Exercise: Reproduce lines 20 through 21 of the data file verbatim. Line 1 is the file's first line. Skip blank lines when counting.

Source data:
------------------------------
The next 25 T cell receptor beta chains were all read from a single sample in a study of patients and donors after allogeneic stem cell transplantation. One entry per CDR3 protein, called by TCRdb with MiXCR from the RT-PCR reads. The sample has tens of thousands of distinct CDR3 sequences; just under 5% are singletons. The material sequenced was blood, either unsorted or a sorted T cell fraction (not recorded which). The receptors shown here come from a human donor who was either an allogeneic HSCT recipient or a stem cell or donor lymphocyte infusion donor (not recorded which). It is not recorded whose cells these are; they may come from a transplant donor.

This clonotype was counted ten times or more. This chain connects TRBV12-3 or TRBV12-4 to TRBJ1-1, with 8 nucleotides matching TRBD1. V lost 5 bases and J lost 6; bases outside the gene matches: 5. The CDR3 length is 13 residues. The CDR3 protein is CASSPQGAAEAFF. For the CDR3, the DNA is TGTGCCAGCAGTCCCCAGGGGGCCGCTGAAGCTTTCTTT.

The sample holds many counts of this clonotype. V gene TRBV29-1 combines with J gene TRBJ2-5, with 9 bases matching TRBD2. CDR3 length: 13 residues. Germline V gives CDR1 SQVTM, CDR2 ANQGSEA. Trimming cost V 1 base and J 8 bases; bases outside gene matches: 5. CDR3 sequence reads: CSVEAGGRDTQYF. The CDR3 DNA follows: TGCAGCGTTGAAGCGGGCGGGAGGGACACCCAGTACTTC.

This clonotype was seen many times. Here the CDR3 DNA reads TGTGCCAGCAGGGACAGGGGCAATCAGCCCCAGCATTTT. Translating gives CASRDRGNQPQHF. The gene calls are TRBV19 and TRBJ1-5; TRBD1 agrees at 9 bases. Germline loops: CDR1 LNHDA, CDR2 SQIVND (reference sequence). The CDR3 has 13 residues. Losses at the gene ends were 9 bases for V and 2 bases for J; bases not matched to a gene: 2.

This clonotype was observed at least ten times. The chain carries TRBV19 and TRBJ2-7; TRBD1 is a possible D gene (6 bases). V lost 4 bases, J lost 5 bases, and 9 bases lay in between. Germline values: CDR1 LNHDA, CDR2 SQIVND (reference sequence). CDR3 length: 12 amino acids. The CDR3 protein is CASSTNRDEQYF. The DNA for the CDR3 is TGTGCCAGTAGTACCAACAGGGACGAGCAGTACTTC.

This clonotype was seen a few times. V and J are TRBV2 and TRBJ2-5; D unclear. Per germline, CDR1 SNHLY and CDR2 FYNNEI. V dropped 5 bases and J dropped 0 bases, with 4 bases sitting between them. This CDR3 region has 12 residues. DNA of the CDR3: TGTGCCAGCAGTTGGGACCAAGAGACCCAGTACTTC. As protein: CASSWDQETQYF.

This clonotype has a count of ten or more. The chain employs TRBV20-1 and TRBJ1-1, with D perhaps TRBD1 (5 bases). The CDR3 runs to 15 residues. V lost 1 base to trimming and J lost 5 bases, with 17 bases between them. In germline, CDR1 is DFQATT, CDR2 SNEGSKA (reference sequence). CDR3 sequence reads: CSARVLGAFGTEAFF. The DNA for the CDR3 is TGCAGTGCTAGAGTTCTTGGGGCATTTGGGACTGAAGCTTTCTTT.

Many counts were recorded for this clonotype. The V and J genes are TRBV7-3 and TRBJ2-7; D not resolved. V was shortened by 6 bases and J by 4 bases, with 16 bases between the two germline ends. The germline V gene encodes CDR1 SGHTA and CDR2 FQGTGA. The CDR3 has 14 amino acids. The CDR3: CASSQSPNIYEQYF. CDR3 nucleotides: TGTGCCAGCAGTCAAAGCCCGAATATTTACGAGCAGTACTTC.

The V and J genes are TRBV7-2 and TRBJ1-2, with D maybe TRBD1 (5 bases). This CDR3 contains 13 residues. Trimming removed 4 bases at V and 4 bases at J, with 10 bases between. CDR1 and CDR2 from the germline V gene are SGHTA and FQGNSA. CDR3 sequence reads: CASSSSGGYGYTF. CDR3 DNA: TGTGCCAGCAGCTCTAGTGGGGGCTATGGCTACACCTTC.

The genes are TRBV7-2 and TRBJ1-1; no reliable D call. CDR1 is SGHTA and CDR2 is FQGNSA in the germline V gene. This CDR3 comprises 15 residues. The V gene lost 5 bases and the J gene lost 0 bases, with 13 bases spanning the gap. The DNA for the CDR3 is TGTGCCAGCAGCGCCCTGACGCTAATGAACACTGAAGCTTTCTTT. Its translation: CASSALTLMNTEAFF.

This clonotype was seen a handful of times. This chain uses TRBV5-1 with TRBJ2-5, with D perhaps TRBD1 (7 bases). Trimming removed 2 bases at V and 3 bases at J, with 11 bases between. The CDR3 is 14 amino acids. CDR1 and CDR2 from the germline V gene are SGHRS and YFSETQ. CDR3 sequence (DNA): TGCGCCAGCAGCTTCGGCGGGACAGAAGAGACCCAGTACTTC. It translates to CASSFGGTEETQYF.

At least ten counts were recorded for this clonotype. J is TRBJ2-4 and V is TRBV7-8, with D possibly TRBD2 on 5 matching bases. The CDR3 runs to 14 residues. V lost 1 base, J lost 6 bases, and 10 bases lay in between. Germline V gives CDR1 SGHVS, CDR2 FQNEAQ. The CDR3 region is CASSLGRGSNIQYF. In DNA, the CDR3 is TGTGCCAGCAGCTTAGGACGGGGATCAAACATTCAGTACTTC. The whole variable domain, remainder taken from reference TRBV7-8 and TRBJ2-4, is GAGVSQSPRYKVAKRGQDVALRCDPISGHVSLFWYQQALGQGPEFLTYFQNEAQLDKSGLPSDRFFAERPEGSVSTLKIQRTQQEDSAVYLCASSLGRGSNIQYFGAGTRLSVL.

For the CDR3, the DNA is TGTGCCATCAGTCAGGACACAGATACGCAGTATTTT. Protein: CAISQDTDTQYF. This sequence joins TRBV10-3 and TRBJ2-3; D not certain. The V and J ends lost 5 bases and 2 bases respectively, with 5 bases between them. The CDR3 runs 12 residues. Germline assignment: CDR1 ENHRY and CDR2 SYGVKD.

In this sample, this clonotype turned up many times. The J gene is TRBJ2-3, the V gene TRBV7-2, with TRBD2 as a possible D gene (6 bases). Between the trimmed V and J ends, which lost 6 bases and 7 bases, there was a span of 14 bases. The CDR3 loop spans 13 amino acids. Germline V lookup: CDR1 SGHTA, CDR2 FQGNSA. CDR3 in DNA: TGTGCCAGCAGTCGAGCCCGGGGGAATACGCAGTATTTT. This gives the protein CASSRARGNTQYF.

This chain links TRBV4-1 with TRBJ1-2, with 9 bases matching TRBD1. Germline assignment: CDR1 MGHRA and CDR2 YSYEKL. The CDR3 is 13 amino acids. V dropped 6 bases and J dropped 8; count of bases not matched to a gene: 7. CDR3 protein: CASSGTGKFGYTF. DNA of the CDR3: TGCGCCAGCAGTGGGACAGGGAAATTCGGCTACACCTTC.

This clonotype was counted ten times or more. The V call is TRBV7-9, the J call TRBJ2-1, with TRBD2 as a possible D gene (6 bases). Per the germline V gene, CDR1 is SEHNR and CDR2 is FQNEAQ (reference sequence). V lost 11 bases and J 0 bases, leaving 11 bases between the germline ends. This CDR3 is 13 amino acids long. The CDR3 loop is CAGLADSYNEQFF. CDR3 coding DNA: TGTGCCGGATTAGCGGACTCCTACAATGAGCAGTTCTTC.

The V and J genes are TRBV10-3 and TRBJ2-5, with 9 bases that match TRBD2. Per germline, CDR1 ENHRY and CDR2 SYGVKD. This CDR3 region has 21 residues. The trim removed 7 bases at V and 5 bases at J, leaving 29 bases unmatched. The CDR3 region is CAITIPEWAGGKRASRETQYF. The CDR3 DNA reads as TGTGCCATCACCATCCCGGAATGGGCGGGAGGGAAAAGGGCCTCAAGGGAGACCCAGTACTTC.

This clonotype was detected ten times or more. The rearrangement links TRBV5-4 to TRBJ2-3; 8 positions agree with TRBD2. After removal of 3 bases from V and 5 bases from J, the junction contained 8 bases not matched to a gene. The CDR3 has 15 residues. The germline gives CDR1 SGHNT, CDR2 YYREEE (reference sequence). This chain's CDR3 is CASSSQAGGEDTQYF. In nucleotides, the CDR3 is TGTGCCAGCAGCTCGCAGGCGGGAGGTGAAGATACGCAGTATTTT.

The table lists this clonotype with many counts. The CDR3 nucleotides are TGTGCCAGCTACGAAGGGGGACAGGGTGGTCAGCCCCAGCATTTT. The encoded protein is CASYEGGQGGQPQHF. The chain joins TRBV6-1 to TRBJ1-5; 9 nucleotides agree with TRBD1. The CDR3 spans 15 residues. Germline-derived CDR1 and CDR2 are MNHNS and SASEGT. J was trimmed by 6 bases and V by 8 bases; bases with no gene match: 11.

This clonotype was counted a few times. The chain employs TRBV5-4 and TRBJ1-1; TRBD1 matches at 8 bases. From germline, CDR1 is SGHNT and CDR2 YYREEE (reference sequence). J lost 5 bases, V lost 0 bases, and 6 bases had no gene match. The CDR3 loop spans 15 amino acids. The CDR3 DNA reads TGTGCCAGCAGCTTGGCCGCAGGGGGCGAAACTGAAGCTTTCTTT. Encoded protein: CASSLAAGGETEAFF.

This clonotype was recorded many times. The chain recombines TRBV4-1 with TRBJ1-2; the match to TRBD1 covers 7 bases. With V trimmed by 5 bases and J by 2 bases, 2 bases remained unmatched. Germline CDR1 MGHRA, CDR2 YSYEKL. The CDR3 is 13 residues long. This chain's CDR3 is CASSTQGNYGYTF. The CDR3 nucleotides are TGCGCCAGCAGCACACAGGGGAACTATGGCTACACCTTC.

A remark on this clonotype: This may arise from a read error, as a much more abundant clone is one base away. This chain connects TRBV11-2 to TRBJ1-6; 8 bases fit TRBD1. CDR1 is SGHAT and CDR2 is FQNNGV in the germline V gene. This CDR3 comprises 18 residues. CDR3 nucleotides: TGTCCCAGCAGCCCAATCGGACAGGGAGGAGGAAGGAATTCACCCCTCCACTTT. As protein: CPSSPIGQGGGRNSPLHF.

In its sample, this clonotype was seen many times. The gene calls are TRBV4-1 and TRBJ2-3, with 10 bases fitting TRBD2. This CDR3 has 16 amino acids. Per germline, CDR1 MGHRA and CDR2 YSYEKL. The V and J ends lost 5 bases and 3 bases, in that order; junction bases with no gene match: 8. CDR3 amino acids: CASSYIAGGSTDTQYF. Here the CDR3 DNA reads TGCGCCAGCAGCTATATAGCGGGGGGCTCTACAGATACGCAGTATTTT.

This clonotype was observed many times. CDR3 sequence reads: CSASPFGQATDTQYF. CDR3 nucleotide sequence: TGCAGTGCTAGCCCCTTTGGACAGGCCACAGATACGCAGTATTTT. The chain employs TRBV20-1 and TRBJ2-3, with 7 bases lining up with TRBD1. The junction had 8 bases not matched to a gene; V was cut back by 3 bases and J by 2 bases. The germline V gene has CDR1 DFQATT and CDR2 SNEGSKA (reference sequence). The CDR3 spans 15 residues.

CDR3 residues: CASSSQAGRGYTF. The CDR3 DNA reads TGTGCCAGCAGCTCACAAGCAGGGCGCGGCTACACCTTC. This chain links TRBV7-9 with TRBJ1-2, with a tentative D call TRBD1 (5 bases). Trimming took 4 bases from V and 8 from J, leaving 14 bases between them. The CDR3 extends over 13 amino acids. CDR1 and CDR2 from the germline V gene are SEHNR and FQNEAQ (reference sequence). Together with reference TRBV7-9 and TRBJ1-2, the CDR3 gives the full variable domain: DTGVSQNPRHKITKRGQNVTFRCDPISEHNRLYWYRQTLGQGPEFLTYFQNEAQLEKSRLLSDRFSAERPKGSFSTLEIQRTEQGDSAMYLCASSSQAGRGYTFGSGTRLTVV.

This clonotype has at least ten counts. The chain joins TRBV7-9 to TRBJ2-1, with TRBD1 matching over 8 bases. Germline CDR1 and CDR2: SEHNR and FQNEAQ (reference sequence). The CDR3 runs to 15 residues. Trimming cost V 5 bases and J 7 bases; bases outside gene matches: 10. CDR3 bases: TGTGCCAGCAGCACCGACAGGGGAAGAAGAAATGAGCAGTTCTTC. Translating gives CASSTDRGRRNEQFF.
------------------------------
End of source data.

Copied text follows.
This clonotype was counted a few times. The chain employs TRBV5-4 and TRBJ1-1; TRBD1 matches at 8 bases. From germline, CDR1 is SGHNT and CDR2 YYREEE (reference sequence). J lost 5 bases, V lost 0 bases, and 6 bases had no gene match. The CDR3 loop spans 15 amino acids. The CDR3 DNA reads TGTGCCAGCAGCTTGGCCGCAGGGGGCGAAACTGAAGCTTTCTTT. Encoded protein: CASSLAAGGETEAFF.

This clonotype was recorded many times. The chain recombines TRBV4-1 with TRBJ1-2; the match to TRBD1 covers 7 bases. With V trimmed by 5 bases and J by 2 bases, 2 bases remained unmatched. Germline CDR1 MGHRA, CDR2 YSYEKL. The CDR3 is 13 residues long. This chain's CDR3 is CASSTQGNYGYTF. The CDR3 nucleotides are TGCGCCAGCAGCACACAGGGGAACTATGGCTACACCTTC.